The single most important factor influencing learning is what the learner already knows. Ascertain this and teach him accordingly. –David Ausubel
I have seen this quote, from Zull’s book, verified time and time again, not just in my classes but also in my own learning. In part two of his book, James Zull writes about building on existing “neuronal networks” and making connections. As connections are made, the neuronal networks grow, and this growing of networks is the creation of knowledge.
This process of expanding connections very much reminds me of the game of word association, where the idea is to say the first word that pops into mind upon hearing an initial word. Each subsequent player responds to the word uttered by the previous person, and it can be quite entertaining and illuminating to see where you wind up, especially if someone is writing down all of the associations. If you feel like playing, you can play online at word association or Funny Farm puzzle.
Zull uses this section of his book to provide some biologically based practical suggestions for teachers. In his words:
What We Have Learned about What We Already Know
- All students have prior knowledge that affects how they respond to our teaching.
- The prior knowledge of students is not an ether; it is physical, real, and persistent.
- If we ignore or avoid prior knowledge, it will hinder our teaching.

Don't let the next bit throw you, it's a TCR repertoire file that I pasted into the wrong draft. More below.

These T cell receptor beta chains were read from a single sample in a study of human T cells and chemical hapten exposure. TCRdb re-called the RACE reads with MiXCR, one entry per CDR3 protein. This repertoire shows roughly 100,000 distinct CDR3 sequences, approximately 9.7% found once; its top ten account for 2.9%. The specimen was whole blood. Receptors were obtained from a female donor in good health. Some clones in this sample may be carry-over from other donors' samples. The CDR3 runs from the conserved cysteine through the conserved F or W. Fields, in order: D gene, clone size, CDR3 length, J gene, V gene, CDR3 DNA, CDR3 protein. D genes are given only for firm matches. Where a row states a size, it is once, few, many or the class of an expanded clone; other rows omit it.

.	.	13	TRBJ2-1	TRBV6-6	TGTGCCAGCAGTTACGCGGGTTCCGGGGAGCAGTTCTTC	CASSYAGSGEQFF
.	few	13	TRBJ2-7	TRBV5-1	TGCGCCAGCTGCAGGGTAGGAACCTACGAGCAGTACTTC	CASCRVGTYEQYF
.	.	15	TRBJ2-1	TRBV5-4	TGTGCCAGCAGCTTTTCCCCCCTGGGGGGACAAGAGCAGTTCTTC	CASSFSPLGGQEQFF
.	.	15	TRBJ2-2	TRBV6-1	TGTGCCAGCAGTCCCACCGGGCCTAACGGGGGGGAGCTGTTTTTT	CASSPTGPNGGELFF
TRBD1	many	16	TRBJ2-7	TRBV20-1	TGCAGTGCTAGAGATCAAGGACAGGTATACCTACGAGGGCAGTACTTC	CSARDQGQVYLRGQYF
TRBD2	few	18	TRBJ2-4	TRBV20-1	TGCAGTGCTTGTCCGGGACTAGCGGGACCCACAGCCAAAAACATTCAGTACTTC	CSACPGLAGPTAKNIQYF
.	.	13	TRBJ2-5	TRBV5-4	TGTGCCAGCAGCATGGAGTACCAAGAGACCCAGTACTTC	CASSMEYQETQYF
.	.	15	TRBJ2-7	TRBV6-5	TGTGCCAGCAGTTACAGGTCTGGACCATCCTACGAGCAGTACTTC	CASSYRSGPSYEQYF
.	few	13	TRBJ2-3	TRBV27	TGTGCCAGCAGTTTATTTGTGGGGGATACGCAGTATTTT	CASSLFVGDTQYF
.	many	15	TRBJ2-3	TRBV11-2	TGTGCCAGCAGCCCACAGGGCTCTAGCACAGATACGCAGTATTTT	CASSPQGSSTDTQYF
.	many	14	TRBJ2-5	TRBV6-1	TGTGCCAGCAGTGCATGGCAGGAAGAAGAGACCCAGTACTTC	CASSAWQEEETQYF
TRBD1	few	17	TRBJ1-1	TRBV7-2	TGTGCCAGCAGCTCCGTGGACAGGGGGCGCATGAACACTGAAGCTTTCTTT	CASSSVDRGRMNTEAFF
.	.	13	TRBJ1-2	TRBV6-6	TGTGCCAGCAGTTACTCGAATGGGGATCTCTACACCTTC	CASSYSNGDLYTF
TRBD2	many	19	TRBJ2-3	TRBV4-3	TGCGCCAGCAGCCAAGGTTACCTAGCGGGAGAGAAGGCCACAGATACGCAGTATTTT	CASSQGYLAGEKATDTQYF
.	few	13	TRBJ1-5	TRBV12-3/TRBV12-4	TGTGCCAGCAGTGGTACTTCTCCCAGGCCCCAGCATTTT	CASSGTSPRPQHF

- Prior knowledge is complex and personal.
- Students are not necessarily aware of all their prior knowledge.
- Writing assignments are helpful in discovering prior knowledge of students.
- Prior knowledge is likely to be concrete; teachers should begin with the concrete.
- Concepts and broad principles should be developed from specific examples.
- Teachers should expect and respect the tangles; it is not our job to set them in order.
- Prior knowledge is a gift to the teacher; it tells us where and how to start.
Learning is the process of constructing new connections from existing networks, and this process causes actual physical changes in the brain. Zull concludes part two with a list for teachers of ten strategies, based upon the biology of the brain, which can help in making those changes in the brain. I would add that these are equally applicable to our own learning process, for ideally we are all life-long learners.
- Watch for inherent networks (natural talents) and encourage their practice.
- Repeat, repeat, repeat!
- Arrange for “firing together.” Associated things should happen together.
- Focus on sensory input that is “errorless.”
- Don’t stress mistakes. Don’t reinforce neuronal networks that aren’t useful.
- Try to understand existing networks and build on them. Nothing is new.
- Misconnected networks are most often just incomplete. Try to add to them.
- Be careful about resurrecting old networks; error dies hard.
- Construct metaphors and insist that your students build their own metaphors.
- Use analogies and similes, too.
So what word associations and connections do Zull’s lists bring to mind?